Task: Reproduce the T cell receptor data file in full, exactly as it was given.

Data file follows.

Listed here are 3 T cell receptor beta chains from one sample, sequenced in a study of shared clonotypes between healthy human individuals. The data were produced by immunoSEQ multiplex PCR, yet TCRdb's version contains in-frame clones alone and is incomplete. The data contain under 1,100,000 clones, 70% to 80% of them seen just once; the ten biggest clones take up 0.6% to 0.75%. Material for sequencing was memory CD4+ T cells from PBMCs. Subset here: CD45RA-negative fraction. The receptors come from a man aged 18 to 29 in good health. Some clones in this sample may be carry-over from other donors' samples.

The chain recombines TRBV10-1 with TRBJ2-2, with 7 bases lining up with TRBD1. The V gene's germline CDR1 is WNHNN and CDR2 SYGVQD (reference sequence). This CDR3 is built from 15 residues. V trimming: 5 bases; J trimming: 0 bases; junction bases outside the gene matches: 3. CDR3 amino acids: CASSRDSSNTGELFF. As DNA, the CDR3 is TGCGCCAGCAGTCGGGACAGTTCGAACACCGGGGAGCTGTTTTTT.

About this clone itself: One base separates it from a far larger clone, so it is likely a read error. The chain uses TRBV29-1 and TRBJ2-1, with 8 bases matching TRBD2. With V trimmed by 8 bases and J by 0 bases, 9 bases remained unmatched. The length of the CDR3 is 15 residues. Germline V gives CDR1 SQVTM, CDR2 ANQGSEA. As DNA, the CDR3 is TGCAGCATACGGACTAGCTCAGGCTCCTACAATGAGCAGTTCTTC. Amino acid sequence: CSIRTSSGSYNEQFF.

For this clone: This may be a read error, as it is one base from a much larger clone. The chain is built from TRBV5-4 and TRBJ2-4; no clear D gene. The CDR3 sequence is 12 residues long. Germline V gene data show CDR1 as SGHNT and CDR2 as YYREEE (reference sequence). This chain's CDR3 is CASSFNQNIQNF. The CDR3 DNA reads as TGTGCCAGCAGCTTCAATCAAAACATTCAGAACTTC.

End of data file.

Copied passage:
Listed here are 3 T cell receptor beta chains from one sample, sequenced in a study of shared clonotypes between healthy human individuals. The data were produced by immunoSEQ multiplex PCR, yet TCRdb's version contains in-frame clones alone and is incomplete. The data contain under 1,100,000 clones, 70% to 80% of them seen just once; the ten biggest clones take up 0.6% to 0.75%. Material for sequencing was memory CD4+ T cells from PBMCs. Subset here: CD45RA-negative fraction. The receptors come from a man aged 18 to 29 in good health. Some clones in this sample may be carry-over from other donors' samples.

The chain recombines TRBV10-1 with TRBJ2-2, with 7 bases lining up with TRBD1. The V gene's germline CDR1 is WNHNN and CDR2 SYGVQD (reference sequence). This CDR3 is built from 15 residues. V trimming: 5 bases; J trimming: 0 bases; junction bases outside the gene matches: 3. CDR3 amino acids: CASSRDSSNTGELFF. As DNA, the CDR3 is TGCGCCAGCAGTCGGGACAGTTCGAACACCGGGGAGCTGTTTTTT.

About this clone itself: One base separates it from a far larger clone, so it is likely a read error. The chain uses TRBV29-1 and TRBJ2-1, with 8 bases matching TRBD2. With V trimmed by 8 bases and J by 0 bases, 9 bases remained unmatched. The length of the CDR3 is 15 residues. Germline V gives CDR1 SQVTM, CDR2 ANQGSEA. As DNA, the CDR3 is TGCAGCATACGGACTAGCTCAGGCTCCTACAATGAGCAGTTCTTC. Amino acid sequence: CSIRTSSGSYNEQFF.

For this clone: This may be a read error, as it is one base from a much larger clone. The chain is built from TRBV5-4 and TRBJ2-4; no clear D gene. The CDR3 sequence is 12 residues long. Germline V gene data show CDR1 as SGHNT and CDR2 as YYREEE (reference sequence). This chain's CDR3 is CASSFNQNIQNF. The CDR3 DNA reads as TGTGCCAGCAGCTTCAATCAAAACATTCAGAACTTC.